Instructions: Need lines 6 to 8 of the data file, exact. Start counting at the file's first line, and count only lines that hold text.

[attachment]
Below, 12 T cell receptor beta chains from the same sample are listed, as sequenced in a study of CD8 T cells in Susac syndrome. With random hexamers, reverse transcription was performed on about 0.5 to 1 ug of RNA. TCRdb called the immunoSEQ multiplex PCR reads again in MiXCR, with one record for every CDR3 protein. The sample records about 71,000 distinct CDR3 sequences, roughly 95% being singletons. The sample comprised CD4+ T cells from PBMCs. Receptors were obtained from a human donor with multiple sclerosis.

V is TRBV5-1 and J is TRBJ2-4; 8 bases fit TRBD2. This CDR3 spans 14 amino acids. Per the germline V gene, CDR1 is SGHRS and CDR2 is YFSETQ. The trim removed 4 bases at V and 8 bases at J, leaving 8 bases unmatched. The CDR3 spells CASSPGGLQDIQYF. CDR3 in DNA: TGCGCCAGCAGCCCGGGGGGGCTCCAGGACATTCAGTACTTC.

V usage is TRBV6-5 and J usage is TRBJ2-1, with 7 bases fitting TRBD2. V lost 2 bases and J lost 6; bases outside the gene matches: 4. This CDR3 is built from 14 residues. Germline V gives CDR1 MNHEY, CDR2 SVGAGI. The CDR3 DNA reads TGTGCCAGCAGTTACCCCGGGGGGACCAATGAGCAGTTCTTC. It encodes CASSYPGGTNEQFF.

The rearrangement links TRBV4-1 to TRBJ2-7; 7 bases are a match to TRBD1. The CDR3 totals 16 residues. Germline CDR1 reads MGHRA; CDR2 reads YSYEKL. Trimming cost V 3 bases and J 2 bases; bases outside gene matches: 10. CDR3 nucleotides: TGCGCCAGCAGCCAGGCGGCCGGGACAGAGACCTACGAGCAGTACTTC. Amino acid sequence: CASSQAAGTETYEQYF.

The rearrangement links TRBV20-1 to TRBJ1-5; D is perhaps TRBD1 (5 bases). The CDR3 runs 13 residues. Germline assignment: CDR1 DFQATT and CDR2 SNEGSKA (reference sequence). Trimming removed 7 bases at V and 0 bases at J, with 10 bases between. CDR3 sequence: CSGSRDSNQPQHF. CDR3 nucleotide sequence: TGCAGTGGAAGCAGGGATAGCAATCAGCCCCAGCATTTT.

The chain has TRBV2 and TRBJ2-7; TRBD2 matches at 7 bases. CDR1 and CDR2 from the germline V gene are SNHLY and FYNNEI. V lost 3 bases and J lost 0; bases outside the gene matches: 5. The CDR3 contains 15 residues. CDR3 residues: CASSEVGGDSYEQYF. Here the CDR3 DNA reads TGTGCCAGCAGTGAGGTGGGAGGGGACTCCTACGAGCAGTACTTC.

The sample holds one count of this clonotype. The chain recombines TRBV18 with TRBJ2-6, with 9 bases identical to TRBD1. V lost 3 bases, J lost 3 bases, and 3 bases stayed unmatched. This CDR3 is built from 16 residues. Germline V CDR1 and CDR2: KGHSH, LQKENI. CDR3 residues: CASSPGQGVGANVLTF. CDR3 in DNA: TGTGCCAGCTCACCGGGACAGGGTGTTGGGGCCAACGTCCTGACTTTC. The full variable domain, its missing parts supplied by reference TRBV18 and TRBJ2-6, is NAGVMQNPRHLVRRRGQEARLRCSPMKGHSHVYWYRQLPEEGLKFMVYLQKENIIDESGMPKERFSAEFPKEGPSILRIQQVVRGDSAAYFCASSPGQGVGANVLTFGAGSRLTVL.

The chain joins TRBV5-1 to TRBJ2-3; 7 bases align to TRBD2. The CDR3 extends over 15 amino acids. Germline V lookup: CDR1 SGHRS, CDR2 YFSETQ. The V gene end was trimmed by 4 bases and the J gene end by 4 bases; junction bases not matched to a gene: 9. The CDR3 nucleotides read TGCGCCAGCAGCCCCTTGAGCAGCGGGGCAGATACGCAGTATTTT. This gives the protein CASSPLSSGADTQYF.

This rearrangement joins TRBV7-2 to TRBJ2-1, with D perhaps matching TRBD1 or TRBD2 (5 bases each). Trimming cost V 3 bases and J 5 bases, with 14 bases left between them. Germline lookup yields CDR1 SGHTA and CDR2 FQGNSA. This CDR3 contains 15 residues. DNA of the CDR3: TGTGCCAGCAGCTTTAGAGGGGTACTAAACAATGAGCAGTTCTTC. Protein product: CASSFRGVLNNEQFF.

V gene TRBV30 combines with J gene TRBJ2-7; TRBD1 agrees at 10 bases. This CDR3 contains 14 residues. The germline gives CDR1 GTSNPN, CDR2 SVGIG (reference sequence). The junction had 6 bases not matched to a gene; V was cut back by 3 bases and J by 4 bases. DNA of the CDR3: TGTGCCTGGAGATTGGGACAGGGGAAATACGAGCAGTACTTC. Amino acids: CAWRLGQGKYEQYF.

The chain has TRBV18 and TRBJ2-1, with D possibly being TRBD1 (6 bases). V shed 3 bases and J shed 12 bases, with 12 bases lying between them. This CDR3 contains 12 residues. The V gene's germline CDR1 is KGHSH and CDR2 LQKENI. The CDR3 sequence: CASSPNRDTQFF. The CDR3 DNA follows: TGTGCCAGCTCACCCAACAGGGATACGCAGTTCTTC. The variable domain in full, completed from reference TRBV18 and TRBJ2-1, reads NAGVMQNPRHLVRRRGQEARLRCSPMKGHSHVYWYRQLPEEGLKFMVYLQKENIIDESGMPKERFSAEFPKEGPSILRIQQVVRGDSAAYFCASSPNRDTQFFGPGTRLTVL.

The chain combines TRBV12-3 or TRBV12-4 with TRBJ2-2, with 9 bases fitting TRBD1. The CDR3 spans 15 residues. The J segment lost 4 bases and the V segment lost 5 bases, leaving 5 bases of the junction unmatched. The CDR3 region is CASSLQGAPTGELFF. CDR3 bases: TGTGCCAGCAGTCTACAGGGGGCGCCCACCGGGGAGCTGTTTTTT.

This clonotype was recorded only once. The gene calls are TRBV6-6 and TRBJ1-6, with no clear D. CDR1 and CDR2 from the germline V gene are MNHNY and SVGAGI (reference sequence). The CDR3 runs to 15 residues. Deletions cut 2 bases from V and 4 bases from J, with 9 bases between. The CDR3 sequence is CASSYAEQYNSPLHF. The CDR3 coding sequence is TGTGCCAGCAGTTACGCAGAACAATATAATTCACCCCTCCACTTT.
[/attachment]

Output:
The chain has TRBV2 and TRBJ2-7; TRBD2 matches at 7 bases. CDR1 and CDR2 from the germline V gene are SNHLY and FYNNEI. V lost 3 bases and J lost 0; bases outside the gene matches: 5. The CDR3 contains 15 residues. CDR3 residues: CASSEVGGDSYEQYF. Here the CDR3 DNA reads TGTGCCAGCAGTGAGGTGGGAGGGGACTCCTACGAGCAGTACTTC.

The sample holds one count of this clonotype. The chain recombines TRBV18 with TRBJ2-6, with 9 bases identical to TRBD1. V lost 3 bases, J lost 3 bases, and 3 bases stayed unmatched. This CDR3 is built from 16 residues. Germline V CDR1 and CDR2: KGHSH, LQKENI. CDR3 residues: CASSPGQGVGANVLTF. CDR3 in DNA: TGTGCCAGCTCACCGGGACAGGGTGTTGGGGCCAACGTCCTGACTTTC. The full variable domain, its missing parts supplied by reference TRBV18 and TRBJ2-6, is NAGVMQNPRHLVRRRGQEARLRCSPMKGHSHVYWYRQLPEEGLKFMVYLQKENIIDESGMPKERFSAEFPKEGPSILRIQQVVRGDSAAYFCASSPGQGVGANVLTFGAGSRLTVL.

The chain joins TRBV5-1 to TRBJ2-3; 7 bases align to TRBD2. The CDR3 extends over 15 amino acids. Germline V lookup: CDR1 SGHRS, CDR2 YFSETQ. The V gene end was trimmed by 4 bases and the J gene end by 4 bases; junction bases not matched to a gene: 9. The CDR3 nucleotides read TGCGCCAGCAGCCCCTTGAGCAGCGGGGCAGATACGCAGTATTTT. This gives the protein CASSPLSSGADTQYF.